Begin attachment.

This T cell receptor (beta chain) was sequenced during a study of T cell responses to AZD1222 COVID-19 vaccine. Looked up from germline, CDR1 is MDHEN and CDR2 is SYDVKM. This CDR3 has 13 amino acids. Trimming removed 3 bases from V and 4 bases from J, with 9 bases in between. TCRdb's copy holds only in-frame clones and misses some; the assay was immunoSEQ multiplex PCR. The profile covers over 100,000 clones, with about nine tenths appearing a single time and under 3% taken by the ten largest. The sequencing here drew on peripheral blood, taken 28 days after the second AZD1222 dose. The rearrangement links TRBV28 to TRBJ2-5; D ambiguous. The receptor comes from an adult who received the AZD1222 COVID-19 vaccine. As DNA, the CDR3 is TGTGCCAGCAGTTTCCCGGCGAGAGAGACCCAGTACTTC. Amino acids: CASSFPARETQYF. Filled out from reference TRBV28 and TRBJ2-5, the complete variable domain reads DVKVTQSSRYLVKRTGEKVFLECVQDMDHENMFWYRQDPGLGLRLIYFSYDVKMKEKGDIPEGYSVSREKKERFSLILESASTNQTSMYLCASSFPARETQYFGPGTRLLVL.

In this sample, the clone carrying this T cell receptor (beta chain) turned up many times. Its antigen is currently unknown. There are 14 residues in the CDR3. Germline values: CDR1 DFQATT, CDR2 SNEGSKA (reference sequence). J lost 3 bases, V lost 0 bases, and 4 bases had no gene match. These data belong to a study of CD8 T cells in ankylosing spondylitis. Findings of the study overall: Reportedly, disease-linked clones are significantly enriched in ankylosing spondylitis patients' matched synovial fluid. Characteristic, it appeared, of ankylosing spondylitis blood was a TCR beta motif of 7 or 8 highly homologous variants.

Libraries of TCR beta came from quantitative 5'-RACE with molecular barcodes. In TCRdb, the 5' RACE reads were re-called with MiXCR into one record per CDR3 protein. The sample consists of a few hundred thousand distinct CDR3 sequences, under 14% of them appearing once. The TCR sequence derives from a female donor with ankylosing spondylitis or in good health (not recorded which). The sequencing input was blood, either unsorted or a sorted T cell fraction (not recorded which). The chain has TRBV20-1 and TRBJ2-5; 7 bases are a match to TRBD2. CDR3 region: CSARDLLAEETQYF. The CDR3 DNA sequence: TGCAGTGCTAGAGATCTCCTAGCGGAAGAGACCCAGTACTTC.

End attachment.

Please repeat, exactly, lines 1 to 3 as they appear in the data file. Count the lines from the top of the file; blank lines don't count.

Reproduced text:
This T cell receptor (beta chain) was sequenced during a study of T cell responses to AZD1222 COVID-19 vaccine. Looked up from germline, CDR1 is MDHEN and CDR2 is SYDVKM. This CDR3 has 13 amino acids. Trimming removed 3 bases from V and 4 bases from J, with 9 bases in between. TCRdb's copy holds only in-frame clones and misses some; the assay was immunoSEQ multiplex PCR. The profile covers over 100,000 clones, with about nine tenths appearing a single time and under 3% taken by the ten largest. The sequencing here drew on peripheral blood, taken 28 days after the second AZD1222 dose. The rearrangement links TRBV28 to TRBJ2-5; D ambiguous. The receptor comes from an adult who received the AZD1222 COVID-19 vaccine. As DNA, the CDR3 is TGTGCCAGCAGTTTCCCGGCGAGAGAGACCCAGTACTTC. Amino acids: CASSFPARETQYF. Filled out from reference TRBV28 and TRBJ2-5, the complete variable domain reads DVKVTQSSRYLVKRTGEKVFLECVQDMDHENMFWYRQDPGLGLRLIYFSYDVKMKEKGDIPEGYSVSREKKERFSLILESASTNQTSMYLCASSFPARETQYFGPGTRLLVL.

In this sample, the clone carrying this T cell receptor (beta chain) turned up many times. Its antigen is currently unknown. There are 14 residues in the CDR3. Germline values: CDR1 DFQATT, CDR2 SNEGSKA (reference sequence). J lost 3 bases, V lost 0 bases, and 4 bases had no gene match. These data belong to a study of CD8 T cells in ankylosing spondylitis. Findings of the study overall: Reportedly, disease-linked clones are significantly enriched in ankylosing spondylitis patients' matched synovial fluid. Characteristic, it appeared, of ankylosing spondylitis blood was a TCR beta motif of 7 or 8 highly homologous variants.

Libraries of TCR beta came from quantitative 5'-RACE with molecular barcodes. In TCRdb, the 5' RACE reads were re-called with MiXCR into one record per CDR3 protein. The sample consists of a few hundred thousand distinct CDR3 sequences, under 14% of them appearing once. The TCR sequence derives from a female donor with ankylosing spondylitis or in good health (not recorded which). The sequencing input was blood, either unsorted or a sorted T cell fraction (not recorded which). The chain has TRBV20-1 and TRBJ2-5; 7 bases are a match to TRBD2. CDR3 region: CSARDLLAEETQYF. The CDR3 DNA sequence: TGCAGTGCTAGAGATCTCCTAGCGGAAGAGACCCAGTACTTC.